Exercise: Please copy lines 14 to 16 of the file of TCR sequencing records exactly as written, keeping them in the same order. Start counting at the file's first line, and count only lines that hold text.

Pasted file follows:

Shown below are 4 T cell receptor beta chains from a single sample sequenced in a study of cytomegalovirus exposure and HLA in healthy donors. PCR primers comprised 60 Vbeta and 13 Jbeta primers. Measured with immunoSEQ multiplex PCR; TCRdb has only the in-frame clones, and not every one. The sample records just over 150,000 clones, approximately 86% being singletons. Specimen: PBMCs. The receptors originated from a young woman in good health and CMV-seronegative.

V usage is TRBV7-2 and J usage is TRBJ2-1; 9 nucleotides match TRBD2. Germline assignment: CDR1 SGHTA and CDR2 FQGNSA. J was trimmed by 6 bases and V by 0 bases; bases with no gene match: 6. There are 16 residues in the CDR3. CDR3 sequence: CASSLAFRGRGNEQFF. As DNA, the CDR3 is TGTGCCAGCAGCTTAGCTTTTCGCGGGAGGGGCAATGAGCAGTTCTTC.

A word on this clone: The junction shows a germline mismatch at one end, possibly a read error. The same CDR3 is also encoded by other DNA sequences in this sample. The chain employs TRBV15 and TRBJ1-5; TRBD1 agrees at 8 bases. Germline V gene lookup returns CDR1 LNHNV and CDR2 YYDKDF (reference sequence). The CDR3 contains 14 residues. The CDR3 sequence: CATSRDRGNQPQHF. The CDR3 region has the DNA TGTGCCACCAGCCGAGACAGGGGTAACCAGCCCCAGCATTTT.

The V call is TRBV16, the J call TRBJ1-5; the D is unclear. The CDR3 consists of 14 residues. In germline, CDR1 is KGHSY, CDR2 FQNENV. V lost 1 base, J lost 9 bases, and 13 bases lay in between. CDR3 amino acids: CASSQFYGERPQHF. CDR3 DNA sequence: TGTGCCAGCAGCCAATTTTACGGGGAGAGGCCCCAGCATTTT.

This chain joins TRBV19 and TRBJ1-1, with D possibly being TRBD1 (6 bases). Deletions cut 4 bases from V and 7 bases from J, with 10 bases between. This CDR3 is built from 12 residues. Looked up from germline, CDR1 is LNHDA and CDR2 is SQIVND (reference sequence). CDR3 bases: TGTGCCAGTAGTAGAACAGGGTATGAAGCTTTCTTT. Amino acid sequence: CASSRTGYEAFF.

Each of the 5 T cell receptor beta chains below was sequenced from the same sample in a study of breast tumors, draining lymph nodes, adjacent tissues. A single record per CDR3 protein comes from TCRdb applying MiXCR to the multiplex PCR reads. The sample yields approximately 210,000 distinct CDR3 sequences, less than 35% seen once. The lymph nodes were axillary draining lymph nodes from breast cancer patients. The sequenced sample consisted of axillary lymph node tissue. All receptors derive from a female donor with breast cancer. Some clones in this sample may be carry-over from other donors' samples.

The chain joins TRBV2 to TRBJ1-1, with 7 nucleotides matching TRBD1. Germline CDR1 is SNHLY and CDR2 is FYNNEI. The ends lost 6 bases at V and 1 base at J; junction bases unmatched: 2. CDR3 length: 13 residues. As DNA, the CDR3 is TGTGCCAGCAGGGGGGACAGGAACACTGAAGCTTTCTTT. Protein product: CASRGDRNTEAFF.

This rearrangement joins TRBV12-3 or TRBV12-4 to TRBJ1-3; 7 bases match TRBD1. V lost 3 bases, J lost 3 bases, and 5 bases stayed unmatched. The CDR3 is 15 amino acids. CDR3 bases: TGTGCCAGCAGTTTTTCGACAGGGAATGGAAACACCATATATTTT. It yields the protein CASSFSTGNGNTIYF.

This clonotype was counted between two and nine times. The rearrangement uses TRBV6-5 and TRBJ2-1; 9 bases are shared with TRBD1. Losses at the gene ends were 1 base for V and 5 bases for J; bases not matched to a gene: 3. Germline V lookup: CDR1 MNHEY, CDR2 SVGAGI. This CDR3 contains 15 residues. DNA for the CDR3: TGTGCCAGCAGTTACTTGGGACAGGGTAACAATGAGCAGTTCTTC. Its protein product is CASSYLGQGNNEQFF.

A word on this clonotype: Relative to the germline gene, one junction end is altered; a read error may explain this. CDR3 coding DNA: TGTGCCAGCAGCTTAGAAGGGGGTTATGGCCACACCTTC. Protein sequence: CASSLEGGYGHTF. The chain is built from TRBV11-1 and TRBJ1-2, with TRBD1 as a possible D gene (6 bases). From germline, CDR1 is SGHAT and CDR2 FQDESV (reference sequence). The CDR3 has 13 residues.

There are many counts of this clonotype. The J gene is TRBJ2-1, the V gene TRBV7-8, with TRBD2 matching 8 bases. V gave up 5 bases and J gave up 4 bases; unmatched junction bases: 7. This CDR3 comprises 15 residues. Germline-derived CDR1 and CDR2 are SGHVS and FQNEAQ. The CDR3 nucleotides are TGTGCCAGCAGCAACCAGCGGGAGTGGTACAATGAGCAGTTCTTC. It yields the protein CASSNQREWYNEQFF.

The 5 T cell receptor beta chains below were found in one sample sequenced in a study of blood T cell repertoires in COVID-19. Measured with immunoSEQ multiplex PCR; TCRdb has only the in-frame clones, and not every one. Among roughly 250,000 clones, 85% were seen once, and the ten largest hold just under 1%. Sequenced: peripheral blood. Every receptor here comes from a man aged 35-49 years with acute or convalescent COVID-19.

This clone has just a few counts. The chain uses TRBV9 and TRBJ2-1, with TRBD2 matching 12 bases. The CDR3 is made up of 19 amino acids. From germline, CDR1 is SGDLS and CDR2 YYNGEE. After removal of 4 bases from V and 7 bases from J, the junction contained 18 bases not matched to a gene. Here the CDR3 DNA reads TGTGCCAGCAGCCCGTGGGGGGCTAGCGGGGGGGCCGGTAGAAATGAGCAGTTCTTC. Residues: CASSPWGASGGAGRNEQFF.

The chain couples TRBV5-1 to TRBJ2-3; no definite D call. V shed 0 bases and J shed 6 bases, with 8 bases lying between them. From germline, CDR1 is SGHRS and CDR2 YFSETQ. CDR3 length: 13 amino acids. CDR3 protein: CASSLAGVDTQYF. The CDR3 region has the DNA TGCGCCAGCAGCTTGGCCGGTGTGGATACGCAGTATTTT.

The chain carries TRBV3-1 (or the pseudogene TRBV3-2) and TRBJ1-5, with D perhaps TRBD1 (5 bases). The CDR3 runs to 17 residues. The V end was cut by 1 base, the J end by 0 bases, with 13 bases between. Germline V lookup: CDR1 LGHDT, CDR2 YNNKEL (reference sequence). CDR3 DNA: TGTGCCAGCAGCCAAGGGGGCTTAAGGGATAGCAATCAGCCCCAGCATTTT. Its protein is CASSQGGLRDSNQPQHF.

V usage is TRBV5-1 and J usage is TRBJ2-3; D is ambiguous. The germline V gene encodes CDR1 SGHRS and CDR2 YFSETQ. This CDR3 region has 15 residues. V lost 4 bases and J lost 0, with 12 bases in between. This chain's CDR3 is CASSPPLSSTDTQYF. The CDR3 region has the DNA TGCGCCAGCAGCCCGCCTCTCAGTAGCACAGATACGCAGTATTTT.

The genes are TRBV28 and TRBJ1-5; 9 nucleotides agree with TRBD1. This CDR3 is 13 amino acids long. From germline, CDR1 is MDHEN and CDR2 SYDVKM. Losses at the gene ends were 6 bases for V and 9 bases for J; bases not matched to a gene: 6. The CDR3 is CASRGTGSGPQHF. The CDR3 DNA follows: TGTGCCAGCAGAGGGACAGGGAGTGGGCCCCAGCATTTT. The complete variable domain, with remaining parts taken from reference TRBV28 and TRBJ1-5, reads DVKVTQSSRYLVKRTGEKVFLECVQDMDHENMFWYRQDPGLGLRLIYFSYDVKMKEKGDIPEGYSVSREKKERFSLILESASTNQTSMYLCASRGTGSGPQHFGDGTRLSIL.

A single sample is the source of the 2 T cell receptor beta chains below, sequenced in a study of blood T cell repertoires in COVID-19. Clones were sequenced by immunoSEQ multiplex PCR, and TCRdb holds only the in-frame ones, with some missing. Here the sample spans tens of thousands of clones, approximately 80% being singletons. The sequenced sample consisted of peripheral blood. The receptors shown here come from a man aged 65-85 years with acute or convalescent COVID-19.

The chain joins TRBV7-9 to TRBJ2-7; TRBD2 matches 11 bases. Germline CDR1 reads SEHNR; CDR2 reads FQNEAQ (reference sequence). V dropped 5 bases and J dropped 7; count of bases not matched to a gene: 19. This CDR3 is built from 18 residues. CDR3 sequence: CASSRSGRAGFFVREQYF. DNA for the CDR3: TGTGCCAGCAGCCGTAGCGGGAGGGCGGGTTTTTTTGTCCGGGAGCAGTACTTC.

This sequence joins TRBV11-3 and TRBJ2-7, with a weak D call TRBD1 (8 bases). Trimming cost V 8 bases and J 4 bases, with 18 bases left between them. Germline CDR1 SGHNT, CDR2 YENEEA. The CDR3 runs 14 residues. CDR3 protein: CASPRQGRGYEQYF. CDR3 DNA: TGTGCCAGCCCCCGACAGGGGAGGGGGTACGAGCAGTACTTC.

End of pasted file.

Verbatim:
The chain couples TRBV5-1 to TRBJ2-3; no definite D call. V shed 0 bases and J shed 6 bases, with 8 bases lying between them. From germline, CDR1 is SGHRS and CDR2 YFSETQ. CDR3 length: 13 amino acids. CDR3 protein: CASSLAGVDTQYF. The CDR3 region has the DNA TGCGCCAGCAGCTTGGCCGGTGTGGATACGCAGTATTTT.

The chain carries TRBV3-1 (or the pseudogene TRBV3-2) and TRBJ1-5, with D perhaps TRBD1 (5 bases). The CDR3 runs to 17 residues. The V end was cut by 1 base, the J end by 0 bases, with 13 bases between. Germline V lookup: CDR1 LGHDT, CDR2 YNNKEL (reference sequence). CDR3 DNA: TGTGCCAGCAGCCAAGGGGGCTTAAGGGATAGCAATCAGCCCCAGCATTTT. Its protein is CASSQGGLRDSNQPQHF.

V usage is TRBV5-1 and J usage is TRBJ2-3; D is ambiguous. The germline V gene encodes CDR1 SGHRS and CDR2 YFSETQ. This CDR3 region has 15 residues. V lost 4 bases and J lost 0, with 12 bases in between. This chain's CDR3 is CASSPPLSSTDTQYF. The CDR3 region has the DNA TGCGCCAGCAGCCCGCCTCTCAGTAGCACAGATACGCAGTATTTT.